As stated in the question. If i buy small amounts of Pounds consistently on a monthly basis, could that be considered a good way of saving with the obvious goal of ending up with more than what i spent?

  • No, the fees will kill you. You can do nothing with foreign currencies until you are talking 10s of thousands of bucks. (You don't mention where you're from so it's hard to be specific BTW.)
    – Fattie
    Commented Jun 11, 2016 at 21:16

4 Answers 4


Maybe. It depends on the currency you are using to buy the GBPs.

If you are buying them with Venezuelan Bolivars, then it will likely be an outstanding investment. If you are using USDs or Swiss francs, maybe not. What you are really doing is simply speculating on the future change in value between the GBP and your other currency.

  • Google exchanging hard / soft currencies and hyperinflation if you want to understand the principals that make RaskaRuby's answer work.
    – emican
    Commented Jun 11, 2016 at 23:04

No. Unless you plan on using the pounds for a trip of some sort in the future, there is likely to be a fee attached to the currency conversion that will at least mitigate and appreciation you see against your home currency.

If you just put the money in a savings account you could at least earn some interest.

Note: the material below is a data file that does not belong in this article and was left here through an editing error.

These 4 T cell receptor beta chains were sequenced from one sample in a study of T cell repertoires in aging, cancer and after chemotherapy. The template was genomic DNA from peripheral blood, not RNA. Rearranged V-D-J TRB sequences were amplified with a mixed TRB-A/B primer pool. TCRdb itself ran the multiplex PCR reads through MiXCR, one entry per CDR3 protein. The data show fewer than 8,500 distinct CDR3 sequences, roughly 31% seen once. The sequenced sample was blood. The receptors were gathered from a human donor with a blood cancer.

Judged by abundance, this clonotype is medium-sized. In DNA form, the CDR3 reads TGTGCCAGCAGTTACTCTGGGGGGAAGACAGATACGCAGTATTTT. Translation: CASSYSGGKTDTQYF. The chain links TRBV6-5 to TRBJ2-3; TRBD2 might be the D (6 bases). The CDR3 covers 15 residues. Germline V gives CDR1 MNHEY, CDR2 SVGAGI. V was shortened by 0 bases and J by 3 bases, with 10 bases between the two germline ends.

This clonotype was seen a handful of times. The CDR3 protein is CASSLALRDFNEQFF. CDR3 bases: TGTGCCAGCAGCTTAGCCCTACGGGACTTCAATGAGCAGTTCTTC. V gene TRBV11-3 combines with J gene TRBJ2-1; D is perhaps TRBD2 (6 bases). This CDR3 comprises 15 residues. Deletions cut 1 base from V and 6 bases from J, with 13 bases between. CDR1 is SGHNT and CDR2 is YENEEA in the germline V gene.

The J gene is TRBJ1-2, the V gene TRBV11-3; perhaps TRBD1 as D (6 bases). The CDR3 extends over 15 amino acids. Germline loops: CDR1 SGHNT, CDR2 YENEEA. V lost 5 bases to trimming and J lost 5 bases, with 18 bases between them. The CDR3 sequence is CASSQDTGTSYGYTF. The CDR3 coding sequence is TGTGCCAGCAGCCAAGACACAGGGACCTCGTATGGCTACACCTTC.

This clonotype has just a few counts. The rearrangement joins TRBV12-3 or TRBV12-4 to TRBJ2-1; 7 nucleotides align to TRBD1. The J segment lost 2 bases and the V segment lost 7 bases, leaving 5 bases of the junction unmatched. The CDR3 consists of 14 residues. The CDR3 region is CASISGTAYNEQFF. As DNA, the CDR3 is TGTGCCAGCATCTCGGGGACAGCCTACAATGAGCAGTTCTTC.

There are two exchange rates: The rate for buying (for example) British pound, that is how much you have to pay for one pound, and the rate for selling, that is how much you will get in return for one pound.

There is usually a huge difference. For example, today I would get €1.22 for one British pound, but I would have to pay €1.36 to get that one British pound back. Which means I need to make a lot of gains before I draw even.

Now if your own currency has high inflation, then you might get more of your own currency back. But that happens because your currency has lost value.


If you are saving for a property, plant, or equipment acquisition for a new business venture in London, I could not advise against averaging the exchange rate. It is possible to end up with more or mitigate a loss than if you were to make the purchase in one transaction at a single point in time.

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